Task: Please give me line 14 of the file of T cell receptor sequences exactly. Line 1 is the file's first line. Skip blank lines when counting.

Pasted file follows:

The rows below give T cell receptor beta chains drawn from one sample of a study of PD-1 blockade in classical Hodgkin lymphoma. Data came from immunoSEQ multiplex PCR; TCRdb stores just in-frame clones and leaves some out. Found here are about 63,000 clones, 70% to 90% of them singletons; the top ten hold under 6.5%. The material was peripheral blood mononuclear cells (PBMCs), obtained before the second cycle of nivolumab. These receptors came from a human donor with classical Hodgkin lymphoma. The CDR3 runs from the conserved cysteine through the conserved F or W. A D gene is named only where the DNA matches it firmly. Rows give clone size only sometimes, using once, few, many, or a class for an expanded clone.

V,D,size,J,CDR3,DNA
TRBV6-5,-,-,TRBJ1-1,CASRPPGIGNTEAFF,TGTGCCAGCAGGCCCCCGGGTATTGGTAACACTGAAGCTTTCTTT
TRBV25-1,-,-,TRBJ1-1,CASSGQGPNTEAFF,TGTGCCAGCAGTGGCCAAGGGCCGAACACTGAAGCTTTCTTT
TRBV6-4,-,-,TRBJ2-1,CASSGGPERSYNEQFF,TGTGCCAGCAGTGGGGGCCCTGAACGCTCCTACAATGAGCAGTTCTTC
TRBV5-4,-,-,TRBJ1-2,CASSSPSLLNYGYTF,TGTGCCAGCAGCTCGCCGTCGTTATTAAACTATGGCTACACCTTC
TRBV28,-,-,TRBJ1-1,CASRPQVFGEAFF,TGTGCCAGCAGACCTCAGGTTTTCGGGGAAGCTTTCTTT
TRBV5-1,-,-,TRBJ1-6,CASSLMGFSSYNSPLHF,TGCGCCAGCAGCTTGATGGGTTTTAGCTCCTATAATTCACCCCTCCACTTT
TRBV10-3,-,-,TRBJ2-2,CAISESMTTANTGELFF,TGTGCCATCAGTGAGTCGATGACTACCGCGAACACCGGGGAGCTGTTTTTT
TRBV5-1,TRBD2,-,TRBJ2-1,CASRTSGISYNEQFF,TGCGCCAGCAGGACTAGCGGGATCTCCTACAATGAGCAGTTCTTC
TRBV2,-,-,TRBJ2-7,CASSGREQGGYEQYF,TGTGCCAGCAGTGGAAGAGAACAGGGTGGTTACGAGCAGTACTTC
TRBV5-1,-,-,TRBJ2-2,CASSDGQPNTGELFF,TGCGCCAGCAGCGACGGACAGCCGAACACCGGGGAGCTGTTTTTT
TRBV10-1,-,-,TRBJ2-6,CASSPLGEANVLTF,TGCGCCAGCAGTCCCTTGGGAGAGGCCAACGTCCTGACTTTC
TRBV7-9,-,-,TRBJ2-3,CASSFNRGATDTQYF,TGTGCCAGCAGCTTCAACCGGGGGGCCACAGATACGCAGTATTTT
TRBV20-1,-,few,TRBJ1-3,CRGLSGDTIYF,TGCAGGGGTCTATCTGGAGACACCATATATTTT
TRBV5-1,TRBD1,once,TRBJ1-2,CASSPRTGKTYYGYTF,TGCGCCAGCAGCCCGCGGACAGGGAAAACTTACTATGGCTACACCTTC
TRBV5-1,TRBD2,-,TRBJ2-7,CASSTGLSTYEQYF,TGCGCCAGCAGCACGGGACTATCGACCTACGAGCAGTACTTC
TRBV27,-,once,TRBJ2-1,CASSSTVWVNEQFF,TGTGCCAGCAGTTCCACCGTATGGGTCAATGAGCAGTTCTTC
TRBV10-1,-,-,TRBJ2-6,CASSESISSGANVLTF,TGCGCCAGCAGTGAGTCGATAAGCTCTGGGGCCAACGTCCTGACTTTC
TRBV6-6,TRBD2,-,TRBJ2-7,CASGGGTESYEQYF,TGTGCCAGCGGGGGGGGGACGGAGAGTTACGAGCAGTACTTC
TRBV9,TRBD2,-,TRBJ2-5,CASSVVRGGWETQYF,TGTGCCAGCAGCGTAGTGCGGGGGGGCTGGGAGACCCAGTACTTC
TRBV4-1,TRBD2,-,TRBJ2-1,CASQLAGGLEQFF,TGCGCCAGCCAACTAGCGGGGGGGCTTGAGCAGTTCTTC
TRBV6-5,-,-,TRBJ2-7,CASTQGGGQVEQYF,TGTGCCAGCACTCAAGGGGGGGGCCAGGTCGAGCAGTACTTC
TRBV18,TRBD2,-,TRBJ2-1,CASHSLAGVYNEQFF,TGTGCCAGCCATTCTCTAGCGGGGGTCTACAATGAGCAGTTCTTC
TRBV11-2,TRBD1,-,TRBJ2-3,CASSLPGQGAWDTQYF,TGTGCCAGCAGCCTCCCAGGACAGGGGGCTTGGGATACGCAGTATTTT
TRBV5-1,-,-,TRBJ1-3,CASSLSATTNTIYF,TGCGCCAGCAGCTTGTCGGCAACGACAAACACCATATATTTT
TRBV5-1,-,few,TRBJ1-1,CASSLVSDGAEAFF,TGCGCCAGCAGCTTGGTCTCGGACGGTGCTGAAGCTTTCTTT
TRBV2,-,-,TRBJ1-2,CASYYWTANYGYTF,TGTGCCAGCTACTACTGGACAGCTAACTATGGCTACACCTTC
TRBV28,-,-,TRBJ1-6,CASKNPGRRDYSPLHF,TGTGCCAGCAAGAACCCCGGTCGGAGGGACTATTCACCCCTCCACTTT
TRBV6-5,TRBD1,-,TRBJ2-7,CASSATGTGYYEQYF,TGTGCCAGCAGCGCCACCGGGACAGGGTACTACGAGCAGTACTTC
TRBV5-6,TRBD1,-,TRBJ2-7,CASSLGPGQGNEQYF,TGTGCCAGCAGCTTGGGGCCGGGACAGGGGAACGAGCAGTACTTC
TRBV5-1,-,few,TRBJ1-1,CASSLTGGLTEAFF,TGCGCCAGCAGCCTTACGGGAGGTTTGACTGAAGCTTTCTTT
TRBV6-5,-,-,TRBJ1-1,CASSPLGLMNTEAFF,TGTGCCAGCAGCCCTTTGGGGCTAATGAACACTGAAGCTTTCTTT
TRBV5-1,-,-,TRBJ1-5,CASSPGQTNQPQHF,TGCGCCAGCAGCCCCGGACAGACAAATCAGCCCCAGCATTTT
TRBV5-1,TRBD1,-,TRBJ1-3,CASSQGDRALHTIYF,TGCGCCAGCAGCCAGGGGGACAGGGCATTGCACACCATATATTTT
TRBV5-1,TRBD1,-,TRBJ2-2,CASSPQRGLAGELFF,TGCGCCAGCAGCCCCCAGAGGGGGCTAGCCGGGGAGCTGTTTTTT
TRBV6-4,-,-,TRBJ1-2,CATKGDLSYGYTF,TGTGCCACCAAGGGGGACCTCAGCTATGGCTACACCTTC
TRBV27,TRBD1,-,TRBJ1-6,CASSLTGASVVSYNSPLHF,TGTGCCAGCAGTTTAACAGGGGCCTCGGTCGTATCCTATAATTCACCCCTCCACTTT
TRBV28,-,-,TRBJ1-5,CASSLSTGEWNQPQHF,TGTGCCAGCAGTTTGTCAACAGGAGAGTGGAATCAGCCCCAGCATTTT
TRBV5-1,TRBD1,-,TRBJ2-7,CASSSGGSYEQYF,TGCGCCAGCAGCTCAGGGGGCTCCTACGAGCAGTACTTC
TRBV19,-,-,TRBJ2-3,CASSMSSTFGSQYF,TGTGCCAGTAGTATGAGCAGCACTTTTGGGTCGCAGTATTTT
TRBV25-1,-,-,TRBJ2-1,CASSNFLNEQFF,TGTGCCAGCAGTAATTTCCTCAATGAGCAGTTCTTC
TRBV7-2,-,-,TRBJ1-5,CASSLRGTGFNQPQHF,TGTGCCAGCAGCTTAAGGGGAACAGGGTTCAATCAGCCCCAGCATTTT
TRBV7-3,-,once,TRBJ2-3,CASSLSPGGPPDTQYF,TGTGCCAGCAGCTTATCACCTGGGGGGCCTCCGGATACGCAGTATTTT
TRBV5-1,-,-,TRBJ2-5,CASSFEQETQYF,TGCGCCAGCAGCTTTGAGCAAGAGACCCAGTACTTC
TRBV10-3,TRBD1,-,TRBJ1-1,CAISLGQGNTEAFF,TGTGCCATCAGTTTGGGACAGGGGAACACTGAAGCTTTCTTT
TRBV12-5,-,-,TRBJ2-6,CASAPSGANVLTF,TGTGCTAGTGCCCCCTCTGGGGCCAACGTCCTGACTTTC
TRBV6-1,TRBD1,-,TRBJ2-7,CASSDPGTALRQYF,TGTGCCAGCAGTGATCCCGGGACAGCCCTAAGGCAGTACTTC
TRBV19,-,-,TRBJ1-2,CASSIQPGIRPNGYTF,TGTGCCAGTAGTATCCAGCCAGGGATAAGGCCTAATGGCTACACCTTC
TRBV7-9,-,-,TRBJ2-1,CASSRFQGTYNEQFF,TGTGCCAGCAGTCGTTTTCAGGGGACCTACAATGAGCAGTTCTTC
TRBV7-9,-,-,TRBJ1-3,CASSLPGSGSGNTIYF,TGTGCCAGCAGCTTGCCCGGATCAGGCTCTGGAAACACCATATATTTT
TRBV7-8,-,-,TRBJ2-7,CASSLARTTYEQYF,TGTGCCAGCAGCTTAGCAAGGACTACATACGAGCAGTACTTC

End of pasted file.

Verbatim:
TRBV7-9,-,-,TRBJ2-3,CASSFNRGATDTQYF,TGTGCCAGCAGCTTCAACCGGGGGGCCACAGATACGCAGTATTTT